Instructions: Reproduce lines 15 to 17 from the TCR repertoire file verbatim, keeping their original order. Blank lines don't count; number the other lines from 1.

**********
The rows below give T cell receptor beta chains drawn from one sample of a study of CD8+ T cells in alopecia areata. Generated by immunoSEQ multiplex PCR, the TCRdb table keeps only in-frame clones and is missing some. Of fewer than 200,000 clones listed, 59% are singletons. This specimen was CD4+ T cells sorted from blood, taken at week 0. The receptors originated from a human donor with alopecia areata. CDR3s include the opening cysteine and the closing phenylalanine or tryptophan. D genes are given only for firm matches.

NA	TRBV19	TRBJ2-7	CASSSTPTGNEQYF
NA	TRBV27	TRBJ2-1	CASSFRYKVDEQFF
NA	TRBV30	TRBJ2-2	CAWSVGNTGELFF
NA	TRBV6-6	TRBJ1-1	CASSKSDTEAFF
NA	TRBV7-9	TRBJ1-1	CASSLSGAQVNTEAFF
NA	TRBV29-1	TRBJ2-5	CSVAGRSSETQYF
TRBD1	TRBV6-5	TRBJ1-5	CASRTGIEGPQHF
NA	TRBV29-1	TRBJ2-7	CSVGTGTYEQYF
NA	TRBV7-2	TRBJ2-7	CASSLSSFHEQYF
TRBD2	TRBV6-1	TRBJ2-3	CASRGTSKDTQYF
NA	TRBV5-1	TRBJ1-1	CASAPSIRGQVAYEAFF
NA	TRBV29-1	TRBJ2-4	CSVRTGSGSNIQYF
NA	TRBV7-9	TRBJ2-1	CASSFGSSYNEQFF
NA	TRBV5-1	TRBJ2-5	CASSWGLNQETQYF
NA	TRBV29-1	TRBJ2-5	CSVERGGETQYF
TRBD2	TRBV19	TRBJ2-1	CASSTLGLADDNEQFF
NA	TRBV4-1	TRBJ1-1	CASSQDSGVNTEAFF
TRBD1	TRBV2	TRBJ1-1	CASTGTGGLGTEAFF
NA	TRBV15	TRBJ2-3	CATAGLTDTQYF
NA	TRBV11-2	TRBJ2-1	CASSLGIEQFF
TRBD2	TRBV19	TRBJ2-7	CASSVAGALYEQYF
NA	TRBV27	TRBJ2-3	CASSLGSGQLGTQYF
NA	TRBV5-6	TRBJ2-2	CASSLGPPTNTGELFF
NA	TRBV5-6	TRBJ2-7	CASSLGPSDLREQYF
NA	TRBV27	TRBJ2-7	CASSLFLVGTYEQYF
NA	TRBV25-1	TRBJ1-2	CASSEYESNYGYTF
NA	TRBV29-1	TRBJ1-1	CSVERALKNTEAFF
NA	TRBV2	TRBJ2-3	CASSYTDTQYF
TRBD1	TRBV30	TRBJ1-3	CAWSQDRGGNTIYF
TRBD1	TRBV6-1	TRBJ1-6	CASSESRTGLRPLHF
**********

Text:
NA	TRBV5-1	TRBJ2-5	CASSWGLNQETQYF
NA	TRBV29-1	TRBJ2-5	CSVERGGETQYF
TRBD2	TRBV19	TRBJ2-1	CASSTLGLADDNEQFF